I grew up in a small town — one mile wide with less than 10,000 people. Getting my driver's license meant freedom, freedom to escape and drive over large bridges in my little Volkswagen and visit friends or shop at the mall almost 30 minutes away. It was liberating and I loved it.
From my 20s through my 40s, I've driven in a lot of different situations: Southern California rush hour, the Sierra Nevada mountains, torrential Florida rains and Minnesota winters, endless roads getting me from point A to B and never had a problem.
A few months ago, I took a new position that required me to drive on the highway for 30 minutes — sounds easy enough, right? I've been driving in the city and doing some highway driving for over the last 15 years, why would this be different? Oh, but it was.
For some strange reason, I've developed anxiety when on the highway and not necessarily while I'm the one driving. My husband thinks I'm crazy as I sit with my eyes closed and holding my breath as he takes the on and off ramps at 65 miles per hour. (OK, it's slower, but it feels like 65!)
During my first few weeks of highway driving, I could feel my stomach churning as I drove to my new office. By the time I got back home during rush hour, both of my wrists would actually hurt from hanging on to the wheel! Thoughts like, "Why are these lanes so narrow?" "Why can't truckers stay in their own lane?" and "Is it really necessary to drive faster than the speed limit?" filled my brain until I was at my destination — exhausted.
The drivers where I live take pride in their cars. They build them and know how to drive them — or so the commercials say. They remind me of test pilots, constantly pushing the limits past where any normal person would — or should — go. We need people like that in this world, just to make sure planes, trains and automobiles do what the various manufactures say they can do. But shouldn't that all happen on a track somewhere and not here on a two- or four-lane highway?
Thinking I was losing my mind, I did what anyone else would do: I Googled "driving anxiety" and found that it really is a thing and, unfortunately, very common. Great, so I'm not losing my marbles, and I'm driving alongside other people who are just as anxious as me. Now what? I did the logical thing and kept driving and hoping that one day it would just go away.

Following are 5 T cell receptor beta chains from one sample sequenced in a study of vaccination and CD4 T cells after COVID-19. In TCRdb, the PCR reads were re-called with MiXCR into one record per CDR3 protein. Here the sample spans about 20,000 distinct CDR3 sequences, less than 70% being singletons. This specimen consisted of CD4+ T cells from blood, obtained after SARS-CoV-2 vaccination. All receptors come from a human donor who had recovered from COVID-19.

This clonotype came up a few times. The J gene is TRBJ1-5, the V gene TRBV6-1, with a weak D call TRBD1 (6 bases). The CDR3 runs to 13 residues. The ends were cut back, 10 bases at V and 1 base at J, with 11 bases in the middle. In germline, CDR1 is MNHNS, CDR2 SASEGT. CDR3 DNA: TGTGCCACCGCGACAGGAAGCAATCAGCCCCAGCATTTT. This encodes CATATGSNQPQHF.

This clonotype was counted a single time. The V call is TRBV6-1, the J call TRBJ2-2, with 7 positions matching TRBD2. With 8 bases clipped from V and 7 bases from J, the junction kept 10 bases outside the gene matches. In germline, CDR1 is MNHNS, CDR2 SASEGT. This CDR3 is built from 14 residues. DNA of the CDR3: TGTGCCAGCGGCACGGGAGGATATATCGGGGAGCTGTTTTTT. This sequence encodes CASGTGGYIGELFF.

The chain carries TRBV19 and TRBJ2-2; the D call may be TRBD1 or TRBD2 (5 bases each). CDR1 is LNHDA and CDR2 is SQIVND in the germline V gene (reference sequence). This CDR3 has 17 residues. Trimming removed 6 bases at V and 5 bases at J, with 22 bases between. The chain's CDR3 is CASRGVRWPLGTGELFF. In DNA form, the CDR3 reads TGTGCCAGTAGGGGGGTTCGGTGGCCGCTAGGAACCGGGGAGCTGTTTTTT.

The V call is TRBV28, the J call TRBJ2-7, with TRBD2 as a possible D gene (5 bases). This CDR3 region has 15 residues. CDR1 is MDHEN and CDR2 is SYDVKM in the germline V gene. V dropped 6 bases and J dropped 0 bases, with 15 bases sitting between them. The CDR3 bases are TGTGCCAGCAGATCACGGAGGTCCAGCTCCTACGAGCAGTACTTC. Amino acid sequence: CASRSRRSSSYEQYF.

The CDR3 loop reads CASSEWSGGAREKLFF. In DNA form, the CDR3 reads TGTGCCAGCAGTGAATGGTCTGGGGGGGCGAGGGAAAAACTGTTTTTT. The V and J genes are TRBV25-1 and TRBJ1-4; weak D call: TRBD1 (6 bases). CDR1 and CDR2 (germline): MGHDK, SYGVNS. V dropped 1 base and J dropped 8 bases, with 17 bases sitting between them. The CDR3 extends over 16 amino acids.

After a month or so, I found myself driving home between a pickup truck, a seemingly angry semi and a Chevy that appeared to be able to time travel — if only I would pull over and get out of his way! I started to tense up as I put a strangle hold on the steering wheel. That's when I came up with an idea: I needed a distraction. So I turned on the radio and started to sing — loudly!
At first, it was tough, trying to focus on everything around me while remembering the words to a song. So I tried to soften my death grip on the steering wheel (only a bit), I pulled my shoulders back, took a deep breath and did my best to keep up with Lady Gaga and her "Bad Romance."
"Rah rah ah-ah-ah..." I sang as I slowly passed the pickup truck noting various things were haphazardly thrown in it's bed and praying that they stayed there as my death grip tightened.
"Ro mah ro-mah-mah..." I sang a bit louder as I pulled in front of the pickup, giving the semi some distance.
"Gaga ooh-la-la! Want your bad romance!" I belted out as the Chevy whizzed by like something from NASCAR, a blur of Sebring Silver!
The first thing I thought of was how much better I felt — not great, but better. The second was panic at the sight of a state trooper strategically parked in the middle of the highway waiting for speeders. Looking at my speedometer, I noticed that I was speeding. Yes, I was actually going faster than the speed limit, but I didn't slow down. No way! I wanted proof, solid evidence that this self-proclaimed "grandma driver" was driving faster than the speed limit, because I knew no one would believe it! To me it would have been a badge of courage and I felt almost giddy that I would soon be pulling over and saying, "Yes Officer, I know I was speeding and I deserve a ticket!" I would have shown it off proudly, telling the story over and over again.
Alas, the Trooper's car sat still as it became smaller in my rear view mirror. They weren't going to chase me down, lights flashing, to give me the ticket I felt I had earned. Apparently, it takes driving more than four or five miles per hour over the speed limit to get the attention of the law — at least on this day.
That's OK, I knew I had done it and could do it again. Plus, I now have a routine to help me focus on other things besides my nervousness: I get in my car, turn on the radio until I find a song I know and then I start singing. I sing while driving through my neighborhood (my neighbors already think I'm kind of crazy) and keep singing until I reach my destination. While my anxiety is still there, it's much, much better — thanks to Lady Gaga!
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